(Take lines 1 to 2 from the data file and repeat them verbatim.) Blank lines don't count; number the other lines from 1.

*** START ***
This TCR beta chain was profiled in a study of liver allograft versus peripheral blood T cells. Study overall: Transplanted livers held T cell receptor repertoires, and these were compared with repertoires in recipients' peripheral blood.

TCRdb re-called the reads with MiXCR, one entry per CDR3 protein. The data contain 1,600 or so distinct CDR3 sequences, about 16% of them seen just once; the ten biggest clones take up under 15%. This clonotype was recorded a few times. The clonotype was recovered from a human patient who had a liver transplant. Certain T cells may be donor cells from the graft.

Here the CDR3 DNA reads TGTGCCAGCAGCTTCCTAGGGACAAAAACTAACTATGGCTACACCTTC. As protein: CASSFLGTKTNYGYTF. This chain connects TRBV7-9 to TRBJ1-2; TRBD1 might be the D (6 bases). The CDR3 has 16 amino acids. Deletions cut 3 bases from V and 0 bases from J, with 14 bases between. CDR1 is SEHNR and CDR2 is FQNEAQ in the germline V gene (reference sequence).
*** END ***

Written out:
This TCR beta chain was profiled in a study of liver allograft versus peripheral blood T cells. Study overall: Transplanted livers held T cell receptor repertoires, and these were compared with repertoires in recipients' peripheral blood.

TCRdb re-called the reads with MiXCR, one entry per CDR3 protein. The data contain 1,600 or so distinct CDR3 sequences, about 16% of them seen just once; the ten biggest clones take up under 15%. This clonotype was recorded a few times. The clonotype was recovered from a human patient who had a liver transplant. Certain T cells may be donor cells from the graft.